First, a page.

Today I Believe in Miracles
Today, as Spaceship Earth orbits the sun at the unimaginable speed of 67,000 miles per hour, a new passenger has come aboard.
He is my first grandson, Isaiah Kenneth Sagor, and the story of how he came into being is, like all births, a historical miracle defying comprehension.
Isaiah’s great-grandmother, Sylvia age 91, found her passage into this world only because her mother, Dora, found the courage, imagination and resolve to set off on her own as a teenager from Belarus, cross the ocean, find work in a ribbon factory in New Jersey and eventually meet her husband Max and get married in Worcester in 1915.
Isaiah’s grandmother Linda came into being because Sylvia caught Kenneth’s eye at Classical High school in Worcester and he decided that she was the most beautiful girl he had ever seen and that he was going to marry her. Linda’s subsequent birth required Kenneth surviving his Coast Guard service in World War II.
Linda, herself, needed to dodge the tornado that struck Worcester in 1953 or Isaiah’s father Josh would not have had his chance to be born. In the house next door a babysitter died in that storm.
Isaiah’s great-grandmother Boots, age 92, owes her existence to her mother Bertha, meeting her father Jack, accidentally and randomly on a party line telephone. They decided to meet up and one thing led to another and they ended up eloping as teenagers. Bertha’s father, David, who came to this country when Grover Cleveland was President did not accept this marriage or speak to them for 10 tears after the elopement.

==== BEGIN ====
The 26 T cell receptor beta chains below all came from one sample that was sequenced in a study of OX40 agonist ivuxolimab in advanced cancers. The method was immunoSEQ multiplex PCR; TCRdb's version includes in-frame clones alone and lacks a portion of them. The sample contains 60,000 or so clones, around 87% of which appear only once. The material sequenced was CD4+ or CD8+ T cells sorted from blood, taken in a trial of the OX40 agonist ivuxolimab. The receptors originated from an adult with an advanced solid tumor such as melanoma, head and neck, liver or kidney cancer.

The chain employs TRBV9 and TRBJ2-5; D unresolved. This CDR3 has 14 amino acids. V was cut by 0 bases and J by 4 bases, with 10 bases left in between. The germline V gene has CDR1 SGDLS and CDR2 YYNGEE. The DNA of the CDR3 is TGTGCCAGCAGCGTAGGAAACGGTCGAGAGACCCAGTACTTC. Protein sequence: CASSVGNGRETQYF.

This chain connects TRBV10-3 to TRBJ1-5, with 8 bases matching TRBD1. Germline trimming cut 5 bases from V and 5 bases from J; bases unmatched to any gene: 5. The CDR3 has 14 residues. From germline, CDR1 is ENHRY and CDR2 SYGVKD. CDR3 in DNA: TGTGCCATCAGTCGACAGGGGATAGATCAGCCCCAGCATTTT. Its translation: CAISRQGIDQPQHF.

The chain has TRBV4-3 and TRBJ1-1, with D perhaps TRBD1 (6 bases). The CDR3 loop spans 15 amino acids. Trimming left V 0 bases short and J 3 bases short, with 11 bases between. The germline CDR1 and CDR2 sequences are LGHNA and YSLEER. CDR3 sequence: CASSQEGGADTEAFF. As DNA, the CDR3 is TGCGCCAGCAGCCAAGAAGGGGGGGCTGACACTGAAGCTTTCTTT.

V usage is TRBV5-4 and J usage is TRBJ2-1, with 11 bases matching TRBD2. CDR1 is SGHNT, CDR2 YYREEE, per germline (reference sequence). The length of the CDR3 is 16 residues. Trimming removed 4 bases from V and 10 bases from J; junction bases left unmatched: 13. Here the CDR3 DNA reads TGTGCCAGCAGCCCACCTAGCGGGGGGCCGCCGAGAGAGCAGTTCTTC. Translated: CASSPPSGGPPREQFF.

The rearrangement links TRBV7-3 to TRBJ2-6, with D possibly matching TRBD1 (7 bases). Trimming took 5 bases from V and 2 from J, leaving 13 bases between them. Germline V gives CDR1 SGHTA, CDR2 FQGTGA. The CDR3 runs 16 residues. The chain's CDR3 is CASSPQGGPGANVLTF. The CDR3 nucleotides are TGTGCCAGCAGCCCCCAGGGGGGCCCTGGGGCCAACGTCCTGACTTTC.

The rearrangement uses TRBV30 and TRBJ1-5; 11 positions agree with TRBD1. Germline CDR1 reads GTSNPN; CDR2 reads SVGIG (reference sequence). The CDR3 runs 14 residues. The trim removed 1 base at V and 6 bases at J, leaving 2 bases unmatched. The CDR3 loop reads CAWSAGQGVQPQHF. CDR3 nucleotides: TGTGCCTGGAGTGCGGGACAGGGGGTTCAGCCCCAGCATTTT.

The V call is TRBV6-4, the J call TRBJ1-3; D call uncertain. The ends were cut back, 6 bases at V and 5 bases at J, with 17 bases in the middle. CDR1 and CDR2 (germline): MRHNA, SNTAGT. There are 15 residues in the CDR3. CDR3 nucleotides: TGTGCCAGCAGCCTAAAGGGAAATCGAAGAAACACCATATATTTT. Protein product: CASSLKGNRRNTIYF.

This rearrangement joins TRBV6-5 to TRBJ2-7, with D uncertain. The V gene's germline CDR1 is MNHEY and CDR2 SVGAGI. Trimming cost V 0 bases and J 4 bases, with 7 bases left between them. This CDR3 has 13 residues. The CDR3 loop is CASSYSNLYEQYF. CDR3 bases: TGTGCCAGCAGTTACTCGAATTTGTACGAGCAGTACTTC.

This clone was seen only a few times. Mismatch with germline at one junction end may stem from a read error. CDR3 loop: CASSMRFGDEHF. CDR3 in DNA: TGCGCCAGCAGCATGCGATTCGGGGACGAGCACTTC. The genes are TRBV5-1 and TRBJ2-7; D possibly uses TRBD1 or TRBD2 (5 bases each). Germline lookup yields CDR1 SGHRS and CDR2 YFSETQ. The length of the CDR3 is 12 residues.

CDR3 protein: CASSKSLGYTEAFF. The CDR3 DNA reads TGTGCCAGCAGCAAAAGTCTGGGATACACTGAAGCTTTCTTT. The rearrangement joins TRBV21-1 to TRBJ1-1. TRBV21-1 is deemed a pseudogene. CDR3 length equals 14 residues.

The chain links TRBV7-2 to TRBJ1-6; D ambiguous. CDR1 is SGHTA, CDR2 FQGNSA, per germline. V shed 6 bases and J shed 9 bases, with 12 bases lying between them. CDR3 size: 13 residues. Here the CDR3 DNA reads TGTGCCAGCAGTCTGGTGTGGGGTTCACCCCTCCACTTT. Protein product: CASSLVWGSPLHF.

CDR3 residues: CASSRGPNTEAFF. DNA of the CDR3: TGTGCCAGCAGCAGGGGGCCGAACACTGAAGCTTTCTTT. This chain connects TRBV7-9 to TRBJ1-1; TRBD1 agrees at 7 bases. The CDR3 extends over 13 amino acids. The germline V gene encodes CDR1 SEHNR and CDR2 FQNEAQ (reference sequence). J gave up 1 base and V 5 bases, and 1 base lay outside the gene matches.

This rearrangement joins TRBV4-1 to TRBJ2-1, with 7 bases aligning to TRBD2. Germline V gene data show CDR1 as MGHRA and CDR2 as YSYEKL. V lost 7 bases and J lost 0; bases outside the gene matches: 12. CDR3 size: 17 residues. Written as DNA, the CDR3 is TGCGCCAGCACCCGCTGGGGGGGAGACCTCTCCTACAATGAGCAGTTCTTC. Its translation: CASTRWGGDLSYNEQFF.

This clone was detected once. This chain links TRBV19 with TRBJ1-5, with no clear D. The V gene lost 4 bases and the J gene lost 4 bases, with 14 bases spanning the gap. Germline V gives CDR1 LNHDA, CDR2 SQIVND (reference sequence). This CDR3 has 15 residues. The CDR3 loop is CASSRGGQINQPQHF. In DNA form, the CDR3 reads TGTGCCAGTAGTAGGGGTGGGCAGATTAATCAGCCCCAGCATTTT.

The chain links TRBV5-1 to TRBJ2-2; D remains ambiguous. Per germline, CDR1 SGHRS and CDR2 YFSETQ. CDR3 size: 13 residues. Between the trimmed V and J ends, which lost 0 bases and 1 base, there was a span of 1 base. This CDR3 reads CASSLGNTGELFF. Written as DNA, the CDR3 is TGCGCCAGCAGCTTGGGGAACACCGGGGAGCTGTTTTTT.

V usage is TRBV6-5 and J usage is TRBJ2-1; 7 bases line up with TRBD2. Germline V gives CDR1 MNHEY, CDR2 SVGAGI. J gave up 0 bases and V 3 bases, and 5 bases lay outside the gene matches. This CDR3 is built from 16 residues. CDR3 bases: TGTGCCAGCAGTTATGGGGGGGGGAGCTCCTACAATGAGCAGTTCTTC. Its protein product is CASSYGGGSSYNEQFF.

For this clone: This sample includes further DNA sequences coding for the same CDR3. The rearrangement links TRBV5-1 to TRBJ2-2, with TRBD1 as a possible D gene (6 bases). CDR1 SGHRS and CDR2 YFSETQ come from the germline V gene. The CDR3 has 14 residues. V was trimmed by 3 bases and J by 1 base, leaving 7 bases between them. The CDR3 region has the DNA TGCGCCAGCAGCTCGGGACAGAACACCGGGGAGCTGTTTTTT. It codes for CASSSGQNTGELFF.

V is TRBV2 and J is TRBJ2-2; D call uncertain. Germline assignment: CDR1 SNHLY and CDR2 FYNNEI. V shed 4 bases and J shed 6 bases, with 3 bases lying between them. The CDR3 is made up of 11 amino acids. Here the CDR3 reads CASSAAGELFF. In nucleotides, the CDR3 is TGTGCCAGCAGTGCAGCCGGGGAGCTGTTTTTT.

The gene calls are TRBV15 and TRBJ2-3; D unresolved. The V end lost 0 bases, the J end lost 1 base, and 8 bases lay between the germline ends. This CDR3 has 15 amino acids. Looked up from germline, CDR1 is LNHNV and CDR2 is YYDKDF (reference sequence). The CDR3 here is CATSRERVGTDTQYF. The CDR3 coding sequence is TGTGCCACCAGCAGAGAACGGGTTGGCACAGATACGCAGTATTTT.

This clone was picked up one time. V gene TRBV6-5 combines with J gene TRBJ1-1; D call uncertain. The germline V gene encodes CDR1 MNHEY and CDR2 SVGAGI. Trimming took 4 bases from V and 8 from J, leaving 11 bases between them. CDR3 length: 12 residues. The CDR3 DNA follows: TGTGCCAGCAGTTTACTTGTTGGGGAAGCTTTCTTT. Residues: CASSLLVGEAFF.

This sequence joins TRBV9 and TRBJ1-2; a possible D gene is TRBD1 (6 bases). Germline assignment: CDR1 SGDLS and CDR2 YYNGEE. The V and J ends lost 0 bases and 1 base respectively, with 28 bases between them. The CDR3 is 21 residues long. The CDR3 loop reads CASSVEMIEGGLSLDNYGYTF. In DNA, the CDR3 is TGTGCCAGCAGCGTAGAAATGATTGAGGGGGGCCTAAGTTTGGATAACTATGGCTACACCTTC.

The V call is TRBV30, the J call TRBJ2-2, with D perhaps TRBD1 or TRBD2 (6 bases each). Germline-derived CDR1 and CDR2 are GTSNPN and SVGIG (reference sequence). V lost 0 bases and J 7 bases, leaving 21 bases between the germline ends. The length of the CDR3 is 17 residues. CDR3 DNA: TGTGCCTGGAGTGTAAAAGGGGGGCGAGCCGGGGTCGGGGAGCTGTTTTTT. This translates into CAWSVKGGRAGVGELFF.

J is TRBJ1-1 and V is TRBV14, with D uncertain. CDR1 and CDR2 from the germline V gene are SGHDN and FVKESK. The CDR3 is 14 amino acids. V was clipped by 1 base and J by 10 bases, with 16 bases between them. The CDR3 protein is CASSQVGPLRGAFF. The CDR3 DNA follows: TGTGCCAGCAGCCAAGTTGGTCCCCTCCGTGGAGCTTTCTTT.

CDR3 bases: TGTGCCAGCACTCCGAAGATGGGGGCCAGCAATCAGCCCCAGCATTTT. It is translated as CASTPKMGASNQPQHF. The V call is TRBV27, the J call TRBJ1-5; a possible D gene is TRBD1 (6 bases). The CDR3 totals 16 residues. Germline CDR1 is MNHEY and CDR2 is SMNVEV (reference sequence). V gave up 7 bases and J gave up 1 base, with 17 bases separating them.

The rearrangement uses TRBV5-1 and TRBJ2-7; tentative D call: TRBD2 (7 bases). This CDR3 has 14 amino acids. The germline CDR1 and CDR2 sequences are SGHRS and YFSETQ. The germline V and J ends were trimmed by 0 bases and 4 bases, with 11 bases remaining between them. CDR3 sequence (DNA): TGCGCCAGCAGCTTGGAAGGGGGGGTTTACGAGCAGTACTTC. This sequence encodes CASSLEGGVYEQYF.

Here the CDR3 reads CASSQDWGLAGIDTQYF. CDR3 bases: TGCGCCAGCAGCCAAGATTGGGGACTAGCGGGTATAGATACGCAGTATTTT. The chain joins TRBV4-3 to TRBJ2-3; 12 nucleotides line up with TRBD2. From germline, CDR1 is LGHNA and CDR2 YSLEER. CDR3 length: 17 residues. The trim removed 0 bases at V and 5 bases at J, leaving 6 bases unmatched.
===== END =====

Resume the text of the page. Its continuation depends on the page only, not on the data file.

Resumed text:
Isaiah’s grandfather Mark was born because of love at first sight. His father Charles proposed to Boots on their first date and she accepted. Charles also had to survive WW II combat in the Pacific on the USS Essex for Mark’s life to be possible.
Isaiah’s birth required the precise confluence of all these decisions and events, and thousands more mathematically improbable episodes, extending back for hundreds of generations into his parents’ family histories.
These few stories and events I shared are like grains of sand extracted from the vast beach of Isaiah’s family history. And the entire beach itself is but one of billions of densely packed family histories extending back to the beginnings of human life.
Any variation in this stupendous cosmic chain of events and it would not be this Isaiah who was born today.
Awesome. Mysterious. Humbling.
Today, our family takes our turn in caring for a brand new life, reflecting on the miraculous joy and eternal responsibility that accompanies it.
My hope is that someday Isaiah will come to appreciate the extraordinary lines of family connection that made his existence possible, and be inspired by his unique and amazingly improbable journey, to discover a life of purpose, kindness and love.